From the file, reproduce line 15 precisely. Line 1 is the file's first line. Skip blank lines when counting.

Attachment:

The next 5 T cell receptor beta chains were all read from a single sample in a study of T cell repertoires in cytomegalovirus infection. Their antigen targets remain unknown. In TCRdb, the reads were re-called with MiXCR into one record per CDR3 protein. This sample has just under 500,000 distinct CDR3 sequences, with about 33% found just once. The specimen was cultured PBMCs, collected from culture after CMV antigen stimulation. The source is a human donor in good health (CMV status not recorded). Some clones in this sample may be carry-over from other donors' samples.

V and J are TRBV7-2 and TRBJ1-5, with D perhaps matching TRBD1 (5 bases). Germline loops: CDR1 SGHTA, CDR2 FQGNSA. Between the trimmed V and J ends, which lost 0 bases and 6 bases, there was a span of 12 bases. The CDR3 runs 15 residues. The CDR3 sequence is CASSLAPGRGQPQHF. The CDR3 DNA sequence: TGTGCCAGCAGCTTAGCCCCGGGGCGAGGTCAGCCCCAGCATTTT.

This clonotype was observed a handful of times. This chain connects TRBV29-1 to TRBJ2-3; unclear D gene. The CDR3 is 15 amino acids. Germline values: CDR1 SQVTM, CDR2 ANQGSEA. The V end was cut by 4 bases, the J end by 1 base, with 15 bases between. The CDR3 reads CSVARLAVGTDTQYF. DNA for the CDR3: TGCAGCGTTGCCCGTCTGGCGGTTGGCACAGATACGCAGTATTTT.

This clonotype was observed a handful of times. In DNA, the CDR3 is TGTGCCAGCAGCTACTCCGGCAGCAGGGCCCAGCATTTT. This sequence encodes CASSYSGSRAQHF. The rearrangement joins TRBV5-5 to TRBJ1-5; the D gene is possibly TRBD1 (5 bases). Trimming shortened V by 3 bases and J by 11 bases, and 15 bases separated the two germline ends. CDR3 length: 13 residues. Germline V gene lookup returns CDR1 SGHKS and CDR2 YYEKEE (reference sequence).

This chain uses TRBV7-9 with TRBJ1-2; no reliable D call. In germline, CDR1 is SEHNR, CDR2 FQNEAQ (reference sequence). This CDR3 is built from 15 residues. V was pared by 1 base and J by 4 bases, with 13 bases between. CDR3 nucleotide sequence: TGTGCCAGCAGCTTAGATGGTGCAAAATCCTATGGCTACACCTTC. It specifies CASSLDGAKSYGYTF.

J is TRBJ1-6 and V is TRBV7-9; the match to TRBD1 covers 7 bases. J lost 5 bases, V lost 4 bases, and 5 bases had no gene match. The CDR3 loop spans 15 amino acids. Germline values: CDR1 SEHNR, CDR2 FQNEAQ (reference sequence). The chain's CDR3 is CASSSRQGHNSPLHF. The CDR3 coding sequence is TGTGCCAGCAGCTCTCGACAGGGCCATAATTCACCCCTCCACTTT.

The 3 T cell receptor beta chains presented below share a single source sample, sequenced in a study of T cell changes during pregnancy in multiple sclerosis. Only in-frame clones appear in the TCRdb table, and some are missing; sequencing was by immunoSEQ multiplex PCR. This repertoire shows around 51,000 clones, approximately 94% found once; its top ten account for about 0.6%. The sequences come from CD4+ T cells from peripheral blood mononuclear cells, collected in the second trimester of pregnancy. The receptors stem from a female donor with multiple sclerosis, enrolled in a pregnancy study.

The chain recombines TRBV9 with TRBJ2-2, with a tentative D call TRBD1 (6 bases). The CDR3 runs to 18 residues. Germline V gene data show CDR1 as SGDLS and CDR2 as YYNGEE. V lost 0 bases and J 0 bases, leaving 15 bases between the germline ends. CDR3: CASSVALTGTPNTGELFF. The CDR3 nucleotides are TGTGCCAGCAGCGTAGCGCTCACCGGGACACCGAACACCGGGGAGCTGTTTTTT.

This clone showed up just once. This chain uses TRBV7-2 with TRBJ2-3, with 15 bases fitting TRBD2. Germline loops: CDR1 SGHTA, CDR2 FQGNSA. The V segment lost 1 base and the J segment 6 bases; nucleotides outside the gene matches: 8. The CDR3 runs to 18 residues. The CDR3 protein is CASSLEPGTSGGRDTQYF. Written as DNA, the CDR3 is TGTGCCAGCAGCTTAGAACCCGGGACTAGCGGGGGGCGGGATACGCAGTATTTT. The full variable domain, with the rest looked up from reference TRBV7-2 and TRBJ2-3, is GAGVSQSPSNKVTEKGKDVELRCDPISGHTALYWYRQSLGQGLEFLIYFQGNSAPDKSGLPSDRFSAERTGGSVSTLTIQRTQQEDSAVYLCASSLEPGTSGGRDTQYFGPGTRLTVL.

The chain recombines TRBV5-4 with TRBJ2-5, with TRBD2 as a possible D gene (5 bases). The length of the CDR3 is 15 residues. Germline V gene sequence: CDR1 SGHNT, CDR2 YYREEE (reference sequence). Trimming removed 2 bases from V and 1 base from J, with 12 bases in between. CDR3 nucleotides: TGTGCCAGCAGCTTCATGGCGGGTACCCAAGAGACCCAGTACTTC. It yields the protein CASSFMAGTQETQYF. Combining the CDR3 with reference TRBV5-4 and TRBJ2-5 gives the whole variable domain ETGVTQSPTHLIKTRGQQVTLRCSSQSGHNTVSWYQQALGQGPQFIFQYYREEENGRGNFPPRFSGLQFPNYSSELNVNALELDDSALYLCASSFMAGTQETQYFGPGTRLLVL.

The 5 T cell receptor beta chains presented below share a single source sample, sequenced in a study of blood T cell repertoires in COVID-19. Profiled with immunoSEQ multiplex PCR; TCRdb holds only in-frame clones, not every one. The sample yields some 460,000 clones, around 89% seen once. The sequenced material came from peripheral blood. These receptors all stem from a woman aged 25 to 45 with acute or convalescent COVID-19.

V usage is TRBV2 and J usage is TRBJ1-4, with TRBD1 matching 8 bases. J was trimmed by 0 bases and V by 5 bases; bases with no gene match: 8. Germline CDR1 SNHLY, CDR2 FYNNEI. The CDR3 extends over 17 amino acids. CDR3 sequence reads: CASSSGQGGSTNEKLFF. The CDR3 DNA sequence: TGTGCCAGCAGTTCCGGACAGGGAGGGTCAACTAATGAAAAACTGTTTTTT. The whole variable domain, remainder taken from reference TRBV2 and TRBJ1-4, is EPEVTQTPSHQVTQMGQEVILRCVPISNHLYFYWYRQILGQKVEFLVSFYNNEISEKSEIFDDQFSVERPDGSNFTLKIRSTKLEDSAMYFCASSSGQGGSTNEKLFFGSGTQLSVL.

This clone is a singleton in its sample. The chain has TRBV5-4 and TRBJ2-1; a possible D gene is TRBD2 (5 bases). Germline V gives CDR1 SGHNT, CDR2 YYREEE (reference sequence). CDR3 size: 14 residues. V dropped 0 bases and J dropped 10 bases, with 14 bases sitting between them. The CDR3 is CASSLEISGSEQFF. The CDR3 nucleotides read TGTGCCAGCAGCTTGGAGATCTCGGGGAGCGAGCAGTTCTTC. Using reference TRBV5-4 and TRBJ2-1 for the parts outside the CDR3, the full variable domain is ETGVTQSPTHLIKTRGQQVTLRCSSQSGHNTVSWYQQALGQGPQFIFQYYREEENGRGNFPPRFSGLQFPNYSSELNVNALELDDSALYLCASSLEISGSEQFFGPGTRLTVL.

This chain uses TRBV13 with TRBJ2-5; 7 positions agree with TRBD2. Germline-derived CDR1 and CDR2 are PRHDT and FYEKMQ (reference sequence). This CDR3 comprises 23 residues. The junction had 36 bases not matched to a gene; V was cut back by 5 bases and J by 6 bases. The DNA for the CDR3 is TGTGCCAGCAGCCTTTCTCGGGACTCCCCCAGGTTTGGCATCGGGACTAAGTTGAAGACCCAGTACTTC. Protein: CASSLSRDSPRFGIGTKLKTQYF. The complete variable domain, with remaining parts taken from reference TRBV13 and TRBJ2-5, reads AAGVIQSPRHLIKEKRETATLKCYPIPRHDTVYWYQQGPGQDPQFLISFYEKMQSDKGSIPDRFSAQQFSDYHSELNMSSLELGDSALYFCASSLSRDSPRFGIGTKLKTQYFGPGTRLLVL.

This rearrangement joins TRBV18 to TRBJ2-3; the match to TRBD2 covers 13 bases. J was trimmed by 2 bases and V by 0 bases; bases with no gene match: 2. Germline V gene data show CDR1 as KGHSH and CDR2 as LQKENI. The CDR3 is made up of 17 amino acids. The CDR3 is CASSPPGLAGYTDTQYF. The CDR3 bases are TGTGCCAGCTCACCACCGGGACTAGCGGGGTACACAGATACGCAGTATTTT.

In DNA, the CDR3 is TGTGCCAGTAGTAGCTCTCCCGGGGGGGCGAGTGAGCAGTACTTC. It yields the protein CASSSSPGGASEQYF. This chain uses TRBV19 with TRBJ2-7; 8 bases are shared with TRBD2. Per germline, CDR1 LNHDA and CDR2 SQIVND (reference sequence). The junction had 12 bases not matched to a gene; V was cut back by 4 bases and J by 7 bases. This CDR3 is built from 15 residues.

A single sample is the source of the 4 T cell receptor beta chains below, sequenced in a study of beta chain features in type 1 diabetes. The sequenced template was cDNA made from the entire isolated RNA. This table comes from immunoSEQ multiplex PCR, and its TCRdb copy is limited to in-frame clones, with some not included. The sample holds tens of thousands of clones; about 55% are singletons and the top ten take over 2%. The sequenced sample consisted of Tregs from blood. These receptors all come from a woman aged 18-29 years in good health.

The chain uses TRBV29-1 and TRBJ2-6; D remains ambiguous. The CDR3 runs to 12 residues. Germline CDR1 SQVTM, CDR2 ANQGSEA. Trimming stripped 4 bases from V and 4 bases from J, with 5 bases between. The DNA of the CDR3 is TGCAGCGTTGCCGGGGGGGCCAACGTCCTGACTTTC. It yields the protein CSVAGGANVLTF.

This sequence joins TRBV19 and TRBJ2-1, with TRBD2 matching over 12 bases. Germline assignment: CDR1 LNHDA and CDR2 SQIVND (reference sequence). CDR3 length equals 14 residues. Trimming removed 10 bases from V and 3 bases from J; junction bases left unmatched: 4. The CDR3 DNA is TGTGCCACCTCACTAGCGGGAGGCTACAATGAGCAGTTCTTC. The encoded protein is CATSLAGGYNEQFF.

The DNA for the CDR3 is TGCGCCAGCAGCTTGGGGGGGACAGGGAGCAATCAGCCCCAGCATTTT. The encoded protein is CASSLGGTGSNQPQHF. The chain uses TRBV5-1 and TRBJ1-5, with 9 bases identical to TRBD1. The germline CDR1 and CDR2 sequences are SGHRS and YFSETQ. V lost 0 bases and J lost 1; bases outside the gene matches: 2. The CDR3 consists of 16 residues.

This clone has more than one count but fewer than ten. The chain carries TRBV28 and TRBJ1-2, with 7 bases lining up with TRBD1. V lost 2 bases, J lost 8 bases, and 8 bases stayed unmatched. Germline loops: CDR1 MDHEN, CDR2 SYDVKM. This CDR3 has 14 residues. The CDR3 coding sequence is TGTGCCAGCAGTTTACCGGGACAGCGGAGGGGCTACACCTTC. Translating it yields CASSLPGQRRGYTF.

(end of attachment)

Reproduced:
This rearrangement joins TRBV18 to TRBJ2-3; the match to TRBD2 covers 13 bases. J was trimmed by 2 bases and V by 0 bases; bases with no gene match: 2. Germline V gene data show CDR1 as KGHSH and CDR2 as LQKENI. The CDR3 is made up of 17 amino acids. The CDR3 is CASSPPGLAGYTDTQYF. The CDR3 bases are TGTGCCAGCTCACCACCGGGACTAGCGGGGTACACAGATACGCAGTATTTT.